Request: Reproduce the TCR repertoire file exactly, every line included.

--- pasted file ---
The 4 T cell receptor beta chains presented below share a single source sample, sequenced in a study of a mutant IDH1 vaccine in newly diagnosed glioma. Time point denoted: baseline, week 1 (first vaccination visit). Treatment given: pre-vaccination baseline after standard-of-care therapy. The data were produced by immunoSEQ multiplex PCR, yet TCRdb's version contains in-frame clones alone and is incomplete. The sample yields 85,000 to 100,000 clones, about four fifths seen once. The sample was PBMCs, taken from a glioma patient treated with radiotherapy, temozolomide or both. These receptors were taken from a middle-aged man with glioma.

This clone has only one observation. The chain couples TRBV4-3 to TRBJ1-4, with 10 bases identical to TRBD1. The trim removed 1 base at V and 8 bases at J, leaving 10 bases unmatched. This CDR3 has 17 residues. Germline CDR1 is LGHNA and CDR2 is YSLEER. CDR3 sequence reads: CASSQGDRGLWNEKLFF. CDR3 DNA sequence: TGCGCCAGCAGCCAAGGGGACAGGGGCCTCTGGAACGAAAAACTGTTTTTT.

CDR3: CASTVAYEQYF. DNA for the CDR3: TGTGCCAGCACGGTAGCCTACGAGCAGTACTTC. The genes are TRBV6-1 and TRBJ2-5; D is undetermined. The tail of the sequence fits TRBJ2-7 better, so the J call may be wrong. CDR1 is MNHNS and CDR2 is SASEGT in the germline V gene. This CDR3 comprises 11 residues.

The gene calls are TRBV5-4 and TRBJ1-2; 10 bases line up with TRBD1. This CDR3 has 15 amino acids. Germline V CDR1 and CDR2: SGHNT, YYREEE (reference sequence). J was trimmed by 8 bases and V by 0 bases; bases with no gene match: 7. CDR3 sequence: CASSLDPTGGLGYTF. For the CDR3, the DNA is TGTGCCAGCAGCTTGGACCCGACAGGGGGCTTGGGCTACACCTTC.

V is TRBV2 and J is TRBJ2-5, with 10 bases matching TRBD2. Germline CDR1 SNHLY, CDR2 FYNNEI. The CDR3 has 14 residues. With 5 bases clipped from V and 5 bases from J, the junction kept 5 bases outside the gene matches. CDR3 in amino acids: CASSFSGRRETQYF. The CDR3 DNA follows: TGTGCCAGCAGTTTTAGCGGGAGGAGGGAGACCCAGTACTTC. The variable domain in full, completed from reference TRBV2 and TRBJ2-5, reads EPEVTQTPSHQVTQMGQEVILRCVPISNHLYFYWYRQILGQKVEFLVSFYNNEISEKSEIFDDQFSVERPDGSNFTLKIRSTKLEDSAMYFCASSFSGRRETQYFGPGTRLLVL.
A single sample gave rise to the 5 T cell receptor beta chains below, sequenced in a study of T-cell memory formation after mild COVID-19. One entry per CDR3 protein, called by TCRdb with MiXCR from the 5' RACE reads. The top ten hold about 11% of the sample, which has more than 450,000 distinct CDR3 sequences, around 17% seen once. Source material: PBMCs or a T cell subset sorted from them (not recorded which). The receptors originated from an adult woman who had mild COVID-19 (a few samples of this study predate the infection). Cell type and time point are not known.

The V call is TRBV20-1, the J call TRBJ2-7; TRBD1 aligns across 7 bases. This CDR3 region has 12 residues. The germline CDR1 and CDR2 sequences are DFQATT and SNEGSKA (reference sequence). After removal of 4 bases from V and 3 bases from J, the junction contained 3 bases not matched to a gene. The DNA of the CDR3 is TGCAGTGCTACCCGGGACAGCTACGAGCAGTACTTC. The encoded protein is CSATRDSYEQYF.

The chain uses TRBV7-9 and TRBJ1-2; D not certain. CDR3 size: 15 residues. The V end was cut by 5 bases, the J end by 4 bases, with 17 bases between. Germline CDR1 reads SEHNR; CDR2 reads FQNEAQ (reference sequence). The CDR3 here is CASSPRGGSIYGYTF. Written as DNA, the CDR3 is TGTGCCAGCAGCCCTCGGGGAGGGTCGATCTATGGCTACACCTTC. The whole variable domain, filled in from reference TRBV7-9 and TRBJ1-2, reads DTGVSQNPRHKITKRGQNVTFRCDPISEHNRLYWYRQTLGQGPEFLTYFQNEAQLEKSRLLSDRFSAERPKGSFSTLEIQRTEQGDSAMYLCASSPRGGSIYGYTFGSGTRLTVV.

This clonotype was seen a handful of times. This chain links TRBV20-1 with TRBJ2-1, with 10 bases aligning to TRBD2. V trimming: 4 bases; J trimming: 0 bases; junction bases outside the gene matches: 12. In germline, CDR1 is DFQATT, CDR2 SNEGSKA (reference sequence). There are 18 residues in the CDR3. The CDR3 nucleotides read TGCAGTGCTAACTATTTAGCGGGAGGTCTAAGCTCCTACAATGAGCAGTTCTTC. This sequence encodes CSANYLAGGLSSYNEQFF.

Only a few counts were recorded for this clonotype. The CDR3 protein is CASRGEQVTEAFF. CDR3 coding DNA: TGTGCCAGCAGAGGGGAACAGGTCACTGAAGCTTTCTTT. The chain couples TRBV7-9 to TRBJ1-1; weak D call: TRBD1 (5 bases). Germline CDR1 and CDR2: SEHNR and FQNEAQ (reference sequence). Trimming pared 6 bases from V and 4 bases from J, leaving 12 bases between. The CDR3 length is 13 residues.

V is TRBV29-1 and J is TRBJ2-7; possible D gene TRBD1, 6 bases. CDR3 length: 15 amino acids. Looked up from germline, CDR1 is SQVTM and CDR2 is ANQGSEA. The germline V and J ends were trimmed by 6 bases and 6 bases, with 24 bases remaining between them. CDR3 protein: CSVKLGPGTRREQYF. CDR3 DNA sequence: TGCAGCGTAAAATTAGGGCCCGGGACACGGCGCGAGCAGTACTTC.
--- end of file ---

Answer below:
The 4 T cell receptor beta chains presented below share a single source sample, sequenced in a study of a mutant IDH1 vaccine in newly diagnosed glioma. Time point denoted: baseline, week 1 (first vaccination visit). Treatment given: pre-vaccination baseline after standard-of-care therapy. The data were produced by immunoSEQ multiplex PCR, yet TCRdb's version contains in-frame clones alone and is incomplete. The sample yields 85,000 to 100,000 clones, about four fifths seen once. The sample was PBMCs, taken from a glioma patient treated with radiotherapy, temozolomide or both. These receptors were taken from a middle-aged man with glioma.

This clone has only one observation. The chain couples TRBV4-3 to TRBJ1-4, with 10 bases identical to TRBD1. The trim removed 1 base at V and 8 bases at J, leaving 10 bases unmatched. This CDR3 has 17 residues. Germline CDR1 is LGHNA and CDR2 is YSLEER. CDR3 sequence reads: CASSQGDRGLWNEKLFF. CDR3 DNA sequence: TGCGCCAGCAGCCAAGGGGACAGGGGCCTCTGGAACGAAAAACTGTTTTTT.

CDR3: CASTVAYEQYF. DNA for the CDR3: TGTGCCAGCACGGTAGCCTACGAGCAGTACTTC. The genes are TRBV6-1 and TRBJ2-5; D is undetermined. The tail of the sequence fits TRBJ2-7 better, so the J call may be wrong. CDR1 is MNHNS and CDR2 is SASEGT in the germline V gene. This CDR3 comprises 11 residues.

The gene calls are TRBV5-4 and TRBJ1-2; 10 bases line up with TRBD1. This CDR3 has 15 amino acids. Germline V CDR1 and CDR2: SGHNT, YYREEE (reference sequence). J was trimmed by 8 bases and V by 0 bases; bases with no gene match: 7. CDR3 sequence: CASSLDPTGGLGYTF. For the CDR3, the DNA is TGTGCCAGCAGCTTGGACCCGACAGGGGGCTTGGGCTACACCTTC.

V is TRBV2 and J is TRBJ2-5, with 10 bases matching TRBD2. Germline CDR1 SNHLY, CDR2 FYNNEI. The CDR3 has 14 residues. With 5 bases clipped from V and 5 bases from J, the junction kept 5 bases outside the gene matches. CDR3 in amino acids: CASSFSGRRETQYF. The CDR3 DNA follows: TGTGCCAGCAGTTTTAGCGGGAGGAGGGAGACCCAGTACTTC. The variable domain in full, completed from reference TRBV2 and TRBJ2-5, reads EPEVTQTPSHQVTQMGQEVILRCVPISNHLYFYWYRQILGQKVEFLVSFYNNEISEKSEIFDDQFSVERPDGSNFTLKIRSTKLEDSAMYFCASSFSGRRETQYFGPGTRLLVL.
A single sample gave rise to the 5 T cell receptor beta chains below, sequenced in a study of T-cell memory formation after mild COVID-19. One entry per CDR3 protein, called by TCRdb with MiXCR from the 5' RACE reads. The top ten hold about 11% of the sample, which has more than 450,000 distinct CDR3 sequences, around 17% seen once. Source material: PBMCs or a T cell subset sorted from them (not recorded which). The receptors originated from an adult woman who had mild COVID-19 (a few samples of this study predate the infection). Cell type and time point are not known.

The V call is TRBV20-1, the J call TRBJ2-7; TRBD1 aligns across 7 bases. This CDR3 region has 12 residues. The germline CDR1 and CDR2 sequences are DFQATT and SNEGSKA (reference sequence). After removal of 4 bases from V and 3 bases from J, the junction contained 3 bases not matched to a gene. The DNA of the CDR3 is TGCAGTGCTACCCGGGACAGCTACGAGCAGTACTTC. The encoded protein is CSATRDSYEQYF.

The chain uses TRBV7-9 and TRBJ1-2; D not certain. CDR3 size: 15 residues. The V end was cut by 5 bases, the J end by 4 bases, with 17 bases between. Germline CDR1 reads SEHNR; CDR2 reads FQNEAQ (reference sequence). The CDR3 here is CASSPRGGSIYGYTF. Written as DNA, the CDR3 is TGTGCCAGCAGCCCTCGGGGAGGGTCGATCTATGGCTACACCTTC. The whole variable domain, filled in from reference TRBV7-9 and TRBJ1-2, reads DTGVSQNPRHKITKRGQNVTFRCDPISEHNRLYWYRQTLGQGPEFLTYFQNEAQLEKSRLLSDRFSAERPKGSFSTLEIQRTEQGDSAMYLCASSPRGGSIYGYTFGSGTRLTVV.

This clonotype was seen a handful of times. This chain links TRBV20-1 with TRBJ2-1, with 10 bases aligning to TRBD2. V trimming: 4 bases; J trimming: 0 bases; junction bases outside the gene matches: 12. In germline, CDR1 is DFQATT, CDR2 SNEGSKA (reference sequence). There are 18 residues in the CDR3. The CDR3 nucleotides read TGCAGTGCTAACTATTTAGCGGGAGGTCTAAGCTCCTACAATGAGCAGTTCTTC. This sequence encodes CSANYLAGGLSSYNEQFF.

Only a few counts were recorded for this clonotype. The CDR3 protein is CASRGEQVTEAFF. CDR3 coding DNA: TGTGCCAGCAGAGGGGAACAGGTCACTGAAGCTTTCTTT. The chain couples TRBV7-9 to TRBJ1-1; weak D call: TRBD1 (5 bases). Germline CDR1 and CDR2: SEHNR and FQNEAQ (reference sequence). Trimming pared 6 bases from V and 4 bases from J, leaving 12 bases between. The CDR3 length is 13 residues.

V is TRBV29-1 and J is TRBJ2-7; possible D gene TRBD1, 6 bases. CDR3 length: 15 amino acids. Looked up from germline, CDR1 is SQVTM and CDR2 is ANQGSEA. The germline V and J ends were trimmed by 6 bases and 6 bases, with 24 bases remaining between them. CDR3 protein: CSVKLGPGTRREQYF. CDR3 DNA sequence: TGCAGCGTAAAATTAGGGCCCGGGACACGGCGCGAGCAGTACTTC.